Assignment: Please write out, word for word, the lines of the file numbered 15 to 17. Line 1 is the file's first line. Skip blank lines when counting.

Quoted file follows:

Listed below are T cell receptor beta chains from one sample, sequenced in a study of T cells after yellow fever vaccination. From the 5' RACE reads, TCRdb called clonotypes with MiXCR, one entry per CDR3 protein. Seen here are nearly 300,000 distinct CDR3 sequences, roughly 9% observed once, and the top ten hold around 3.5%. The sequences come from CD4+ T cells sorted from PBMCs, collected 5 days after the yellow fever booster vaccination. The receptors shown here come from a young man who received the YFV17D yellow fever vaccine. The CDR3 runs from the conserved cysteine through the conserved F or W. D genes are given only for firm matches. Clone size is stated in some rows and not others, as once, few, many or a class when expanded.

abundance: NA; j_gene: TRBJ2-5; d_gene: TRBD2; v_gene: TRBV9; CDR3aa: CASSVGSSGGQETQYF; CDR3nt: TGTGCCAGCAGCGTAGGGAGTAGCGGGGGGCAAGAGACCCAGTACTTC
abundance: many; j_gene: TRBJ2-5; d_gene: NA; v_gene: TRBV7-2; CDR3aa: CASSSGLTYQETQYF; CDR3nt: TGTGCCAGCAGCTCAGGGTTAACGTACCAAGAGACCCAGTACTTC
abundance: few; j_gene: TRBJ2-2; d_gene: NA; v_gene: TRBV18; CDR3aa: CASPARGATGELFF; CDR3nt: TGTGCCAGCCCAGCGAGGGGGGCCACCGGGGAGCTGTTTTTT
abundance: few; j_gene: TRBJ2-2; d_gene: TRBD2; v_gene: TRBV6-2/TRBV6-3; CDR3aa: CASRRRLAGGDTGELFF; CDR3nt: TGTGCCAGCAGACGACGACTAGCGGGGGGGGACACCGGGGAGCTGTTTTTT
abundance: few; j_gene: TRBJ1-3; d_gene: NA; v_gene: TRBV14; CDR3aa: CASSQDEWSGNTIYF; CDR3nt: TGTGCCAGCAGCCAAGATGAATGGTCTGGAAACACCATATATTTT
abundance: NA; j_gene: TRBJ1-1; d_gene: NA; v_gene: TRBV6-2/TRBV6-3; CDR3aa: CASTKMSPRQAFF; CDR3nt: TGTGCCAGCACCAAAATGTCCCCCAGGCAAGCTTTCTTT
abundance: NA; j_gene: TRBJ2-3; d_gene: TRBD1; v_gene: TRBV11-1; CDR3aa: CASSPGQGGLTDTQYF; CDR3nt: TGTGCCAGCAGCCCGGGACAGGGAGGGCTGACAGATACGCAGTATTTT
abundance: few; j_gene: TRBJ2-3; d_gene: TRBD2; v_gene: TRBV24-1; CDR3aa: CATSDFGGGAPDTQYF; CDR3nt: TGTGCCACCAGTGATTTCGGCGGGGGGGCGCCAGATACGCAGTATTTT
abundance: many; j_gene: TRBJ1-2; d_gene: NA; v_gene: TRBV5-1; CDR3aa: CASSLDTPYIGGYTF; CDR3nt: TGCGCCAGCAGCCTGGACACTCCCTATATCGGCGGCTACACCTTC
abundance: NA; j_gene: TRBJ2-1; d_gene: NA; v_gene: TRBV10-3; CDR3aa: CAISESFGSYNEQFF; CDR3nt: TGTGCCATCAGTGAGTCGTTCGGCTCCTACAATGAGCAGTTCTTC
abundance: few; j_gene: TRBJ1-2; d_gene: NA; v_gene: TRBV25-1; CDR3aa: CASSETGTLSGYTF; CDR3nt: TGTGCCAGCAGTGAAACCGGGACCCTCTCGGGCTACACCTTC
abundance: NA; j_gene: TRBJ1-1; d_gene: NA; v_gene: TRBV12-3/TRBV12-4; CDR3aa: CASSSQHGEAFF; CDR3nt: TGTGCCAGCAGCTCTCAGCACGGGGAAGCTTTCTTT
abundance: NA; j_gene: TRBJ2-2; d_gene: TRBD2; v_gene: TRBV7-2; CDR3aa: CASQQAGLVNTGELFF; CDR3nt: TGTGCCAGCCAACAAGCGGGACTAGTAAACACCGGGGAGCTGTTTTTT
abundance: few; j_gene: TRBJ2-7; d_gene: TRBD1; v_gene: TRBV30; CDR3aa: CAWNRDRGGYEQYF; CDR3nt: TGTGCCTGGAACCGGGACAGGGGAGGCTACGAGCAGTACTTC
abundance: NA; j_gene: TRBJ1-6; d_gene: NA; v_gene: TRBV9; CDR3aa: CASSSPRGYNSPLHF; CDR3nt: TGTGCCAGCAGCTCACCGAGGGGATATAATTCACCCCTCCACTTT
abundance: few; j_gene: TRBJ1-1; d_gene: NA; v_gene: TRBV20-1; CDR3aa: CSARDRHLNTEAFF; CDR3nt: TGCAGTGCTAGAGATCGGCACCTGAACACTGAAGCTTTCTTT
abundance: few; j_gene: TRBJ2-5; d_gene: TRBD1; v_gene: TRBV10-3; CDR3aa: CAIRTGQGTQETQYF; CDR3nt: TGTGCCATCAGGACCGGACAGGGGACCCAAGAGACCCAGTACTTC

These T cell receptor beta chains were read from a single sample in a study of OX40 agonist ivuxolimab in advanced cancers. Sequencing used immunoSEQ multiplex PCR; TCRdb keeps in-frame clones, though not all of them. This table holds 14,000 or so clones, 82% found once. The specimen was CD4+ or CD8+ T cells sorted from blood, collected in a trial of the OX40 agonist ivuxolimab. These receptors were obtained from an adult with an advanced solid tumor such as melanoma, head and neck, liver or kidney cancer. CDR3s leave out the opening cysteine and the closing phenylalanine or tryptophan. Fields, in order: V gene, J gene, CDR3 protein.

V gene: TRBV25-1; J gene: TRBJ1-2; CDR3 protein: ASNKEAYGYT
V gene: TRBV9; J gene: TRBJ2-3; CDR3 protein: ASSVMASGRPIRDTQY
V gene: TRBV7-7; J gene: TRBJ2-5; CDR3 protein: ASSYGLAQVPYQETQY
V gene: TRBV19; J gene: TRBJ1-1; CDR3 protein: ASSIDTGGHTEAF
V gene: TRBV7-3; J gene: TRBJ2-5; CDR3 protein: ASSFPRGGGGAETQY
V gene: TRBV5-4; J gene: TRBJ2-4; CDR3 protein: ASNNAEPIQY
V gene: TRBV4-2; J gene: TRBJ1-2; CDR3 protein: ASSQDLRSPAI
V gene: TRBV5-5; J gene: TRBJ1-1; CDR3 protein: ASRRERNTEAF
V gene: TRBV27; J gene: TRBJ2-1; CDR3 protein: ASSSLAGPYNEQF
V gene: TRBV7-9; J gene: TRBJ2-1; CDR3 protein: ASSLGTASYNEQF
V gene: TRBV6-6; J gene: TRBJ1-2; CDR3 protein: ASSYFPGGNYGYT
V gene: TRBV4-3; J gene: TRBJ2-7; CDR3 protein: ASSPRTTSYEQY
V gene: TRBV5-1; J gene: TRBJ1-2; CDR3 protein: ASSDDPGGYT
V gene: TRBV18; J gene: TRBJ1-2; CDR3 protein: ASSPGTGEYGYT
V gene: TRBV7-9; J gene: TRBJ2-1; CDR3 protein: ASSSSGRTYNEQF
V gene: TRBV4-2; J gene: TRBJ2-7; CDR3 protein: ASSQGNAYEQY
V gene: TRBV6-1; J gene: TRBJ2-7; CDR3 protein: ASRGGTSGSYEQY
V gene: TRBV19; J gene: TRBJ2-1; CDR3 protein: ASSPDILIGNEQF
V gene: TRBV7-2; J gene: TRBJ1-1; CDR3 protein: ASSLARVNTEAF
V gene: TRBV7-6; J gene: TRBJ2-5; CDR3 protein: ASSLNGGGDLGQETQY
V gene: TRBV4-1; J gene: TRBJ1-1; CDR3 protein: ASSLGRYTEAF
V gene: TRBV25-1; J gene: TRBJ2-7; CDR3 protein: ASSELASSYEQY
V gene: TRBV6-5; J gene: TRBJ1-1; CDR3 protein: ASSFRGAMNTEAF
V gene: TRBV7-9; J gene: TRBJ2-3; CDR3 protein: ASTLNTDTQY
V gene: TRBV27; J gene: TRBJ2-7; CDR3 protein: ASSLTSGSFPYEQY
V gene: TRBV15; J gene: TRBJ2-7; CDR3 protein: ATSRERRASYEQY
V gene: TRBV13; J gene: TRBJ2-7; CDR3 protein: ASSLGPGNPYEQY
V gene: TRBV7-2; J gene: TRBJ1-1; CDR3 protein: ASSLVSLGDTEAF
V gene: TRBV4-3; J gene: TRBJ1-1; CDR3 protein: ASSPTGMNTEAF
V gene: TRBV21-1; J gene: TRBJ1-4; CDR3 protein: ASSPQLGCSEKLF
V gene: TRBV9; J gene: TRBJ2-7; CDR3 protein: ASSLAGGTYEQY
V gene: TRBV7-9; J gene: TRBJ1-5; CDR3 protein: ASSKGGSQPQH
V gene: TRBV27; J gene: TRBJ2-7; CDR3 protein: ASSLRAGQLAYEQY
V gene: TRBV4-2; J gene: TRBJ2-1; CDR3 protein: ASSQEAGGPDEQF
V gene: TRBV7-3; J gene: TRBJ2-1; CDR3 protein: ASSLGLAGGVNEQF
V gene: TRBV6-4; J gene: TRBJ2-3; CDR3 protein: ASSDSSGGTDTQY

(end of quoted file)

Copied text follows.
abundance: few; j_gene: TRBJ2-7; d_gene: TRBD1; v_gene: TRBV30; CDR3aa: CAWNRDRGGYEQYF; CDR3nt: TGTGCCTGGAACCGGGACAGGGGAGGCTACGAGCAGTACTTC
abundance: NA; j_gene: TRBJ1-6; d_gene: NA; v_gene: TRBV9; CDR3aa: CASSSPRGYNSPLHF; CDR3nt: TGTGCCAGCAGCTCACCGAGGGGATATAATTCACCCCTCCACTTT
abundance: few; j_gene: TRBJ1-1; d_gene: NA; v_gene: TRBV20-1; CDR3aa: CSARDRHLNTEAFF; CDR3nt: TGCAGTGCTAGAGATCGGCACCTGAACACTGAAGCTTTCTTT